To download and listen to the episode via Stitcher radio, click here:
It’s definitely a unique story and has certainly been a trip! Lots of ups an downs and many learnings along the way.

If you haven’t already, please subscribe to this great podcast series on iTunes and give it a rating, if you’re so inclined.

Can’t wait to hear what you think of the episode! Leave me your thoughts in the comments section below.


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How to have fun and stay active with the kids in spite of your exhaustion

Active Kids

Whew! Just looking at this picture tires me out! How about you?

If you’re like me – or so many other parents out there – the ability to keep up with your kids is a challenge to say the least!

With the trend towards parenting by the over-35 crowd, it’s no wonder that there’s a collective feeling of exhaustion that exists amongst those parents who just want to put their feet up and chill in front of the TV. The stress ratchets up a notch or two when your child insists on a physically-challenging activity that may not only tire you, but injure you as well.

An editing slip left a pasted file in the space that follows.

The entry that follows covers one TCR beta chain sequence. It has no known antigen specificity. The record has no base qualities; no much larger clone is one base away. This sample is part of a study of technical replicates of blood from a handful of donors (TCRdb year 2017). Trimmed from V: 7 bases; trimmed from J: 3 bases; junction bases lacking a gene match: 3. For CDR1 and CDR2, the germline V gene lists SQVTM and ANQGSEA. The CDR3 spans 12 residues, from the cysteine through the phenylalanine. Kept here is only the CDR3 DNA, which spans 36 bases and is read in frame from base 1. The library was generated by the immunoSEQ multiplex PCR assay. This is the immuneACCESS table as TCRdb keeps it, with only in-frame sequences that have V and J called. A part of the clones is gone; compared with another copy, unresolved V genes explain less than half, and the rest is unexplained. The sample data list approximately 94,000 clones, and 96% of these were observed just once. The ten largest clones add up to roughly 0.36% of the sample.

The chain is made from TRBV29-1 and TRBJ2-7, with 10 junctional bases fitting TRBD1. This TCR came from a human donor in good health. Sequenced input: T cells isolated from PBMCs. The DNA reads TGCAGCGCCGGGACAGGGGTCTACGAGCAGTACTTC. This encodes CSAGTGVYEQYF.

Thankfully, there are options for those who, for whatever reasons, be it age, physical limitations or otherwise, are not able to literally keep up with their kids. Read on for simple solutions that won’t put a damper on the fun.

 Five Tips For Tired or Older Parents

1) Set your own goals – You’re NOT 25 and nor should you behave like you are, or expect to keep up with those 10 or more years younger than you. Yes – the young, energetic moms and dads may be able to physically race after their kids but you, dear parent, are likely more financially stable, more patient and less worried about the minutia of day-to-day life. For these reasons alone, march to the beat of your own drum and leave the (literal) running around to those who have the energy to do so.